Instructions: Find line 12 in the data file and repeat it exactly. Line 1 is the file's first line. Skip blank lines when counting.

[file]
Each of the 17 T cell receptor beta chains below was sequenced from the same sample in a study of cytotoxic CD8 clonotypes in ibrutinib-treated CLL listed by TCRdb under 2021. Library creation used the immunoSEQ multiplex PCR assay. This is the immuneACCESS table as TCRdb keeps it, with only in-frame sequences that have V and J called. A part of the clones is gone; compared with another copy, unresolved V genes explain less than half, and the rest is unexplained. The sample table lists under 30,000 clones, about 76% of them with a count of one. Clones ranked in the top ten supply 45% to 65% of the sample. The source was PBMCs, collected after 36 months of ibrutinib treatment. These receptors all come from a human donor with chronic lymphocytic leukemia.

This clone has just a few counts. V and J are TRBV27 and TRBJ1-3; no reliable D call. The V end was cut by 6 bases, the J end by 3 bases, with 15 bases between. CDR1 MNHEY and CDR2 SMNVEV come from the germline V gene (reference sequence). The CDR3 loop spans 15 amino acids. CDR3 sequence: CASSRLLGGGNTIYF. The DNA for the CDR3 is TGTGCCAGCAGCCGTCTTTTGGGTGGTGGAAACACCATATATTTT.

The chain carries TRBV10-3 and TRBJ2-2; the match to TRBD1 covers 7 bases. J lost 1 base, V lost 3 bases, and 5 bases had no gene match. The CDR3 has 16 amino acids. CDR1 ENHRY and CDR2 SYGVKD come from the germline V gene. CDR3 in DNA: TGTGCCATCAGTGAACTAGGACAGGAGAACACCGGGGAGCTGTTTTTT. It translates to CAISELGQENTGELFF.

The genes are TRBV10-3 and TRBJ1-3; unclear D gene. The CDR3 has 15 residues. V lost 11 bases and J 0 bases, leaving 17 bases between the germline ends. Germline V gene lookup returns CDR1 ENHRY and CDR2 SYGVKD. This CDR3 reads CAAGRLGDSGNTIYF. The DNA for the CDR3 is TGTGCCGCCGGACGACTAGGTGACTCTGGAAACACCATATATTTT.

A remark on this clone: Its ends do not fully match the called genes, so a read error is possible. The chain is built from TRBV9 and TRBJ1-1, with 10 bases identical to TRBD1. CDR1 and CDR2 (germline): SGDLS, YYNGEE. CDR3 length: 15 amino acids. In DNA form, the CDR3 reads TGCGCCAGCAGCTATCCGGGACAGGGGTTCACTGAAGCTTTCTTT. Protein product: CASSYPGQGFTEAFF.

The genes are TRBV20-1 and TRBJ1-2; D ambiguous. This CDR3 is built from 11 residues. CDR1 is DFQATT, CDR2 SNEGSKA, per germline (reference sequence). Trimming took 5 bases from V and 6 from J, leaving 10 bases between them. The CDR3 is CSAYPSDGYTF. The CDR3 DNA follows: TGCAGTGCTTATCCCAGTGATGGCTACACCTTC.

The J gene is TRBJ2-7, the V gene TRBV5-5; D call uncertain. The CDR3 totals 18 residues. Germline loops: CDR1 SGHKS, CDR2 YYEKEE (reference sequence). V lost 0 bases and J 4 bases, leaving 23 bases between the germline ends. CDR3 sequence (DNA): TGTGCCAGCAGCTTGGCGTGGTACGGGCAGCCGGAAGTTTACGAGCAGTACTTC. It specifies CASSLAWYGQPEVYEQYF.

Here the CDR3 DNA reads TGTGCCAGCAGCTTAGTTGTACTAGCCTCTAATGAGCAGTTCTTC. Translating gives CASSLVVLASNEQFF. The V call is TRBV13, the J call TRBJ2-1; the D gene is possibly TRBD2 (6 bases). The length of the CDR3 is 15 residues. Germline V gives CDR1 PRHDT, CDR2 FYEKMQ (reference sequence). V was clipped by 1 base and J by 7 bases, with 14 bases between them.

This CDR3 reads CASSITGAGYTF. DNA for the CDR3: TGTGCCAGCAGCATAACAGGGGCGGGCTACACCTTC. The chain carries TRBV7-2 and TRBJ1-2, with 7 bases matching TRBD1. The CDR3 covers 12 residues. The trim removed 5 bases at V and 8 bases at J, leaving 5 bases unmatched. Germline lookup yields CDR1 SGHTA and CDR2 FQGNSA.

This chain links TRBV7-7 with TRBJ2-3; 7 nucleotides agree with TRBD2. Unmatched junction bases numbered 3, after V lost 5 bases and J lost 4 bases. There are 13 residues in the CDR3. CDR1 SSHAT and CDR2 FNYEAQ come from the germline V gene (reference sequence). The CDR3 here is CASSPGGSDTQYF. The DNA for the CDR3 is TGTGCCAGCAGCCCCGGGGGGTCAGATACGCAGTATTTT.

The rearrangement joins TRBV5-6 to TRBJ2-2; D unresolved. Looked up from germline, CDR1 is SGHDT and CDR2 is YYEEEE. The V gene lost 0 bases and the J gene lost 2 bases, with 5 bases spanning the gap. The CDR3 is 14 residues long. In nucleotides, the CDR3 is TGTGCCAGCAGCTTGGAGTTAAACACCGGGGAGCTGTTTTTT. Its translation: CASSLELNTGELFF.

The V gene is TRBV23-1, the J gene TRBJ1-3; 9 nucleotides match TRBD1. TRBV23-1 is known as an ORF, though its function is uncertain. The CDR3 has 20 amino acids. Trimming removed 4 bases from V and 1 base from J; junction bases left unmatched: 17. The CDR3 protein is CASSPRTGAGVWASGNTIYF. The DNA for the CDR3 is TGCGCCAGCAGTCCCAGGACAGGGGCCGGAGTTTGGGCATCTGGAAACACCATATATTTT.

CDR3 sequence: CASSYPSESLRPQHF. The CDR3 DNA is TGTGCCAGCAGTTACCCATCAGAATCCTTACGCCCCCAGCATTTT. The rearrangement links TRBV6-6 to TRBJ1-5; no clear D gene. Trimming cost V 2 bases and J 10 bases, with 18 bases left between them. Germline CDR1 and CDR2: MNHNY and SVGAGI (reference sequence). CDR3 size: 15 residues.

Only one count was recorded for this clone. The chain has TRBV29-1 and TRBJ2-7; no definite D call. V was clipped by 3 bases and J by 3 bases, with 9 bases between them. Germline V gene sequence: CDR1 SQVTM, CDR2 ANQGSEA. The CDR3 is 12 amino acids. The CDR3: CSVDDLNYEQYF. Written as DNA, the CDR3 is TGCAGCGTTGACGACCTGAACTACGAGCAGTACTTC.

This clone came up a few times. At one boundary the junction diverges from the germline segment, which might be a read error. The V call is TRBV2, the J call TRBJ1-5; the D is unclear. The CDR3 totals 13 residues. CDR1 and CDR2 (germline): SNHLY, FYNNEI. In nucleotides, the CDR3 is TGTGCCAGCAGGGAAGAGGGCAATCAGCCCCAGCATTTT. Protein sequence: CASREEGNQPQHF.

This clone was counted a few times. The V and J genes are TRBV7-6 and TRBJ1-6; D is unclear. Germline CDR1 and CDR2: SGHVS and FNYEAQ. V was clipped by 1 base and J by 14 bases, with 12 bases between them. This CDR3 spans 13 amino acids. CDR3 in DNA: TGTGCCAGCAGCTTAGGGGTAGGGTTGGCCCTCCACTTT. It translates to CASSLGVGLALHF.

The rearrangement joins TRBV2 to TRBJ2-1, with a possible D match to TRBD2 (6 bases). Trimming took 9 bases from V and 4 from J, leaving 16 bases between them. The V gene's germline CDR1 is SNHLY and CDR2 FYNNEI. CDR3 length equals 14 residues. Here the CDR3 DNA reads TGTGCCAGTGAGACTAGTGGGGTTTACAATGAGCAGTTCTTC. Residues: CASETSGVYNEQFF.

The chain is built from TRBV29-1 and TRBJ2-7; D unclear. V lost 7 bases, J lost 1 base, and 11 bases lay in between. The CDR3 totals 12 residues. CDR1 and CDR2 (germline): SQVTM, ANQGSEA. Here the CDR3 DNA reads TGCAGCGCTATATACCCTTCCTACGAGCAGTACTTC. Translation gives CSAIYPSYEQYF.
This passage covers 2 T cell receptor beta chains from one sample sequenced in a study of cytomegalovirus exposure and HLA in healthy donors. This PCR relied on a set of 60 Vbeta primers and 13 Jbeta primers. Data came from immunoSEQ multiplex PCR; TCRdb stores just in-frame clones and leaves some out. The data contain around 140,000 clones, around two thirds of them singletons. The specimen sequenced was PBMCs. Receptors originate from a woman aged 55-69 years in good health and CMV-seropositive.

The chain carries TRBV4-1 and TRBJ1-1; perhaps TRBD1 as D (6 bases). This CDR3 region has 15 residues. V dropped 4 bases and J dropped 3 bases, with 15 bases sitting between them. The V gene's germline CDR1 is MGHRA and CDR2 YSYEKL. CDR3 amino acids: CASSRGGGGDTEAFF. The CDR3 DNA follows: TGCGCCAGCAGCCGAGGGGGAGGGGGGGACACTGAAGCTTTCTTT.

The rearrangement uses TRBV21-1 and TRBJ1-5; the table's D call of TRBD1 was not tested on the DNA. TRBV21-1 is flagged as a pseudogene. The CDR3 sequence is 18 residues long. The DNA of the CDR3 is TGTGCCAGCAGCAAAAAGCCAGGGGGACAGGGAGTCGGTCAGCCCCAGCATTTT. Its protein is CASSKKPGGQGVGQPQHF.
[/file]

The V gene is TRBV23-1, the J gene TRBJ1-3; 9 nucleotides match TRBD1. TRBV23-1 is known as an ORF, though its function is uncertain. The CDR3 has 20 amino acids. Trimming removed 4 bases from V and 1 base from J; junction bases left unmatched: 17. The CDR3 protein is CASSPRTGAGVWASGNTIYF. The DNA for the CDR3 is TGCGCCAGCAGTCCCAGGACAGGGGCCGGAGTTTGGGCATCTGGAAACACCATATATTTT.